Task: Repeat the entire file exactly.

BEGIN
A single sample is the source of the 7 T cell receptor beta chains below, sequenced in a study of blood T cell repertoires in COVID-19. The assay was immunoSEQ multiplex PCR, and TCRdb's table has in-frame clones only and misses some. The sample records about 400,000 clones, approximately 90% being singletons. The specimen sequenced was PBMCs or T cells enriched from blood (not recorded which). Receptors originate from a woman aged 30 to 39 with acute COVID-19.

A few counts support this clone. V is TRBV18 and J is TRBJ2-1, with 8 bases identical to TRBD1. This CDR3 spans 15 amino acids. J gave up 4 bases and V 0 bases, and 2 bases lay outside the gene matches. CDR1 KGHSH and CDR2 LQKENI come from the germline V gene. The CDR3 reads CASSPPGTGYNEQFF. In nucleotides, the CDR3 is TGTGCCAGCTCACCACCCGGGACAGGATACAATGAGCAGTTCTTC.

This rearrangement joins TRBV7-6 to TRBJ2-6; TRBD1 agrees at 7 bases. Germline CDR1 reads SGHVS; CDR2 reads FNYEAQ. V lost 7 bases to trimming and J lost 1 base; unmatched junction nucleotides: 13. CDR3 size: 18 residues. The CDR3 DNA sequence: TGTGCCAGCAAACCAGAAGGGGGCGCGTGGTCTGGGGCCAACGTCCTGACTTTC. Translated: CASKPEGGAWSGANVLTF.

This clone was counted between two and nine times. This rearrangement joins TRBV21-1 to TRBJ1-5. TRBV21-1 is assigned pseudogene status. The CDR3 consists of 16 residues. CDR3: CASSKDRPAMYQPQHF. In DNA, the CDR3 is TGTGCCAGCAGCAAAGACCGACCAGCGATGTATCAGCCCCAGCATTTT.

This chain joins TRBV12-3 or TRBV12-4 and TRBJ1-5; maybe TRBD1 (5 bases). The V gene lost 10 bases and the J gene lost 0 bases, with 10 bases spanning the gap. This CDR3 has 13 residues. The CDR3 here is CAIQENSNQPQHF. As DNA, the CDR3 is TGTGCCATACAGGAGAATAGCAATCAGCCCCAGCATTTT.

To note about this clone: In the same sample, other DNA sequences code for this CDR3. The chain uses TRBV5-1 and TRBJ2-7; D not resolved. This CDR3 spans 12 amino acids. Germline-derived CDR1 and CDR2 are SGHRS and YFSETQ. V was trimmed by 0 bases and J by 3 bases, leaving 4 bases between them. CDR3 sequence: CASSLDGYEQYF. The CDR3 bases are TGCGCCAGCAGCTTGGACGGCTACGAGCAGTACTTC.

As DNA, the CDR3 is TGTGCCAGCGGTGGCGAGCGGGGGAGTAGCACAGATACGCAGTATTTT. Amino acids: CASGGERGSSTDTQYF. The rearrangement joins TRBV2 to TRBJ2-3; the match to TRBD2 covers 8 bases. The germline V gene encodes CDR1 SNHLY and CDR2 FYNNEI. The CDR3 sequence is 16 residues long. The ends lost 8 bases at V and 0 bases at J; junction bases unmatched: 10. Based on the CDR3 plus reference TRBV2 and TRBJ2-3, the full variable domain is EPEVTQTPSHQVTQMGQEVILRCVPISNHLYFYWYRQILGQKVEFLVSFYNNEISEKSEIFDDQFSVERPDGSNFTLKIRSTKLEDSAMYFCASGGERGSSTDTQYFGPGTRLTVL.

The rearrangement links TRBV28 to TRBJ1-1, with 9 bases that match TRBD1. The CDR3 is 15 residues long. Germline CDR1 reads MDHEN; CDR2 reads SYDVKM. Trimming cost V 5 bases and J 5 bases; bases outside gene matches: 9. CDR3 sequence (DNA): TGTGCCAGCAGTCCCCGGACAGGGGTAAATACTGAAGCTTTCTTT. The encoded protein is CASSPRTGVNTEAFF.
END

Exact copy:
A single sample is the source of the 7 T cell receptor beta chains below, sequenced in a study of blood T cell repertoires in COVID-19. The assay was immunoSEQ multiplex PCR, and TCRdb's table has in-frame clones only and misses some. The sample records about 400,000 clones, approximately 90% being singletons. The specimen sequenced was PBMCs or T cells enriched from blood (not recorded which). Receptors originate from a woman aged 30 to 39 with acute COVID-19.

A few counts support this clone. V is TRBV18 and J is TRBJ2-1, with 8 bases identical to TRBD1. This CDR3 spans 15 amino acids. J gave up 4 bases and V 0 bases, and 2 bases lay outside the gene matches. CDR1 KGHSH and CDR2 LQKENI come from the germline V gene. The CDR3 reads CASSPPGTGYNEQFF. In nucleotides, the CDR3 is TGTGCCAGCTCACCACCCGGGACAGGATACAATGAGCAGTTCTTC.

This rearrangement joins TRBV7-6 to TRBJ2-6; TRBD1 agrees at 7 bases. Germline CDR1 reads SGHVS; CDR2 reads FNYEAQ. V lost 7 bases to trimming and J lost 1 base; unmatched junction nucleotides: 13. CDR3 size: 18 residues. The CDR3 DNA sequence: TGTGCCAGCAAACCAGAAGGGGGCGCGTGGTCTGGGGCCAACGTCCTGACTTTC. Translated: CASKPEGGAWSGANVLTF.

This clone was counted between two and nine times. This rearrangement joins TRBV21-1 to TRBJ1-5. TRBV21-1 is assigned pseudogene status. The CDR3 consists of 16 residues. CDR3: CASSKDRPAMYQPQHF. In DNA, the CDR3 is TGTGCCAGCAGCAAAGACCGACCAGCGATGTATCAGCCCCAGCATTTT.

This chain joins TRBV12-3 or TRBV12-4 and TRBJ1-5; maybe TRBD1 (5 bases). The V gene lost 10 bases and the J gene lost 0 bases, with 10 bases spanning the gap. This CDR3 has 13 residues. The CDR3 here is CAIQENSNQPQHF. As DNA, the CDR3 is TGTGCCATACAGGAGAATAGCAATCAGCCCCAGCATTTT.

To note about this clone: In the same sample, other DNA sequences code for this CDR3. The chain uses TRBV5-1 and TRBJ2-7; D not resolved. This CDR3 spans 12 amino acids. Germline-derived CDR1 and CDR2 are SGHRS and YFSETQ. V was trimmed by 0 bases and J by 3 bases, leaving 4 bases between them. CDR3 sequence: CASSLDGYEQYF. The CDR3 bases are TGCGCCAGCAGCTTGGACGGCTACGAGCAGTACTTC.

As DNA, the CDR3 is TGTGCCAGCGGTGGCGAGCGGGGGAGTAGCACAGATACGCAGTATTTT. Amino acids: CASGGERGSSTDTQYF. The rearrangement joins TRBV2 to TRBJ2-3; the match to TRBD2 covers 8 bases. The germline V gene encodes CDR1 SNHLY and CDR2 FYNNEI. The CDR3 sequence is 16 residues long. The ends lost 8 bases at V and 0 bases at J; junction bases unmatched: 10. Based on the CDR3 plus reference TRBV2 and TRBJ2-3, the full variable domain is EPEVTQTPSHQVTQMGQEVILRCVPISNHLYFYWYRQILGQKVEFLVSFYNNEISEKSEIFDDQFSVERPDGSNFTLKIRSTKLEDSAMYFCASGGERGSSTDTQYFGPGTRLTVL.

The rearrangement links TRBV28 to TRBJ1-1, with 9 bases that match TRBD1. The CDR3 is 15 residues long. Germline CDR1 reads MDHEN; CDR2 reads SYDVKM. Trimming cost V 5 bases and J 5 bases; bases outside gene matches: 9. CDR3 sequence (DNA): TGTGCCAGCAGTCCCCGGACAGGGGTAAATACTGAAGCTTTCTTT. The encoded protein is CASSPRTGVNTEAFF.